Music is at the heart of Gresham’s life. With daily Chapel services, weekly Music and Munch, a full and busy concert programme, rehearsals, music lessons, House Music and much more, you will experience and be involved in music every day of your time at Gresham’s.
All students in Year 9 study Music as an academic subject. After this you can choose to study the subject at GCSE and then on to A Level or IB.
Music as an academic discipline is a challenging, but rewarding experience. The Year 10 to 13 courses generally feature solo performing as a major part of the course, as well as composition and listening and analytical skills which are highly valued by universities, not just for Music courses.
There are many routes involving Music which are available after Gresham’s, such as conservatoire for performance, universities for the more academic and theoretical side, or practical courses in music recording and production.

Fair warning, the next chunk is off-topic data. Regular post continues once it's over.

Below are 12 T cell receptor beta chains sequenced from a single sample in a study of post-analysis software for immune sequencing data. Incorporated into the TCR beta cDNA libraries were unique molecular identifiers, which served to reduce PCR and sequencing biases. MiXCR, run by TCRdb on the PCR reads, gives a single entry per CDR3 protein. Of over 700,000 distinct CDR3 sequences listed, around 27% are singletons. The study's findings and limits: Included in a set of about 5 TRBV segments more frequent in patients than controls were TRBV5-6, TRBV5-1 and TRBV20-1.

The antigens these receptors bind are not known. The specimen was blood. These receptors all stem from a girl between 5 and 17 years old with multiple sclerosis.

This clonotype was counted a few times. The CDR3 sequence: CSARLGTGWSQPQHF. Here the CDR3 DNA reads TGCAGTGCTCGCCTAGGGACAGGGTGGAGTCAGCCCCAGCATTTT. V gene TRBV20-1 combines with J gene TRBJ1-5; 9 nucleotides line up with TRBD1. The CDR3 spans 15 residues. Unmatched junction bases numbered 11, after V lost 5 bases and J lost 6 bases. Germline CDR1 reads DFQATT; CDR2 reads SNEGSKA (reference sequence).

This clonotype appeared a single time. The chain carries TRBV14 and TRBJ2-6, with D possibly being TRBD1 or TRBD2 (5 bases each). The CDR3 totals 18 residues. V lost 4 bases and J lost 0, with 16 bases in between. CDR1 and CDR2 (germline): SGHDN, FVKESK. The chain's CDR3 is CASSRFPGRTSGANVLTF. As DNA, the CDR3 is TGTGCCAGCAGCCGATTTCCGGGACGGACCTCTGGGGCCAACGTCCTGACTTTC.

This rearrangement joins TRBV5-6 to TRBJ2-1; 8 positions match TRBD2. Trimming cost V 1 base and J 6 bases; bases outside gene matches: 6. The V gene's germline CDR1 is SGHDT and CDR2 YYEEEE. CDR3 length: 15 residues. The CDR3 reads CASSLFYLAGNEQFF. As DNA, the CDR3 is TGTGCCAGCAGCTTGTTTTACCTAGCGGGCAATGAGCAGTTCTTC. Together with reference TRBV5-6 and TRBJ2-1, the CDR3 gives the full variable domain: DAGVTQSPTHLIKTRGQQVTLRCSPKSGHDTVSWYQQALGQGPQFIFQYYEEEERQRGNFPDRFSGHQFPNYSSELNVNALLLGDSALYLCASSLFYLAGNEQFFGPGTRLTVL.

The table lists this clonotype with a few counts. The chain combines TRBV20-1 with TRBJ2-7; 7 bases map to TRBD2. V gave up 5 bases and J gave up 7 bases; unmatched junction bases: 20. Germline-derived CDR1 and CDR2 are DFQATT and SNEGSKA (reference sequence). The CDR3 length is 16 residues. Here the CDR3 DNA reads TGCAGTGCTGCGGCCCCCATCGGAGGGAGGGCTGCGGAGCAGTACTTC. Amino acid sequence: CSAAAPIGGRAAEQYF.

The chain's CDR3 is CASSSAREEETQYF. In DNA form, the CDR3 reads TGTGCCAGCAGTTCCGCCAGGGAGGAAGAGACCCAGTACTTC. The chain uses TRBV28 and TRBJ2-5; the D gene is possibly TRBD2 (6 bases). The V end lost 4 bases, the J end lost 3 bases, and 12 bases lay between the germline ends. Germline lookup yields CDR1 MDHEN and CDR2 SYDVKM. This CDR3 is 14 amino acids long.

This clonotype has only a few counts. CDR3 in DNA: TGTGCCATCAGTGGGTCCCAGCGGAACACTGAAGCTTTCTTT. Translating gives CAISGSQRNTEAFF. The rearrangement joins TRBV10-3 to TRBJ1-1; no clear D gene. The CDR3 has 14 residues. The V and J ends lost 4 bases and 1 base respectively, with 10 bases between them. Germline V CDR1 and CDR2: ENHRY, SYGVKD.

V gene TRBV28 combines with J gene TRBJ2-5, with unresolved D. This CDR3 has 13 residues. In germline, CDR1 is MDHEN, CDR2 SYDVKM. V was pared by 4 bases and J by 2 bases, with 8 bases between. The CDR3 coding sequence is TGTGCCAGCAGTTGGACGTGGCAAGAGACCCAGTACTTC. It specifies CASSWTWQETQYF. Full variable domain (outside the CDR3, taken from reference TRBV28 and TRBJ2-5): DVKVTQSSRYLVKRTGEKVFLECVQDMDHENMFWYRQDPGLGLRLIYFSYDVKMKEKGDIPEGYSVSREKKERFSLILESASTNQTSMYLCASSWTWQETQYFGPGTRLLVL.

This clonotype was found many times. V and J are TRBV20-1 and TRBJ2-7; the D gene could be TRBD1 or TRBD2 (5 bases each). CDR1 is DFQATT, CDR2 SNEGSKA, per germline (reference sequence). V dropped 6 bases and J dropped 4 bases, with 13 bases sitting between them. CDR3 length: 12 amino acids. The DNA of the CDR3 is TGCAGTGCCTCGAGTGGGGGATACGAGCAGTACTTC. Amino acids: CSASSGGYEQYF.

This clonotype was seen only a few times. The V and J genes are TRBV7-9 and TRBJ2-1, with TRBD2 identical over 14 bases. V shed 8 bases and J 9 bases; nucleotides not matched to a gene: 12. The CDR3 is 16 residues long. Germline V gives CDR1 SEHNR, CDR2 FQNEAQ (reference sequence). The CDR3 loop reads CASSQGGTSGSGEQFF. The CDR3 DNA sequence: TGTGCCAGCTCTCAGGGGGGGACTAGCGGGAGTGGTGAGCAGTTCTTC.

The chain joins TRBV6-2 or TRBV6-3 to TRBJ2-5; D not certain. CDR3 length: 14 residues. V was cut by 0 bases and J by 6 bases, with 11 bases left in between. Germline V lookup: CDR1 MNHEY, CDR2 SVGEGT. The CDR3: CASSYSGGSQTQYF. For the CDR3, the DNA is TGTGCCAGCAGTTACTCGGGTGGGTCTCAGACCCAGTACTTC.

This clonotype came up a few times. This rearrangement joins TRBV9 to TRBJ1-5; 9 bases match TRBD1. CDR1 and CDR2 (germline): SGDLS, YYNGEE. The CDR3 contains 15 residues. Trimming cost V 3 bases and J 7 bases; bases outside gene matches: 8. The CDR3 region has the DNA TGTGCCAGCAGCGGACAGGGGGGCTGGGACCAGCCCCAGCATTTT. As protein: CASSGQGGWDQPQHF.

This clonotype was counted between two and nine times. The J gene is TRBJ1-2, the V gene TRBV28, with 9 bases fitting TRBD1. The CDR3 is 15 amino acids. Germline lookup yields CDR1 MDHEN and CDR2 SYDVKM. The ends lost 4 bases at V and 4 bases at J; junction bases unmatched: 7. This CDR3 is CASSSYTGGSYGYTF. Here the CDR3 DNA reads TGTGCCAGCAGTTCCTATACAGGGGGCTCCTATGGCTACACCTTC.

All students in Year 9 study Music for one lesson a week, half a term at a time, in carousel with PSHE. The course aims to equip students with the basic skills required for further study in the subject, building on what they will have covered in Years 7 and 8.
In the Michaelmas Term students study a unit entitled “Performing and Listening” in which they study Western music from the Renaissance to the present day, identifying the major features of each style. There is also practical music-making in the form of unison singing.
In the Lent Term students learn about some of the major styles of music from around the world, learning to recognise the features of African, Chinese and Indian music as well as Indonesian gamelan. As part of this unit students compose a piece of music in African style.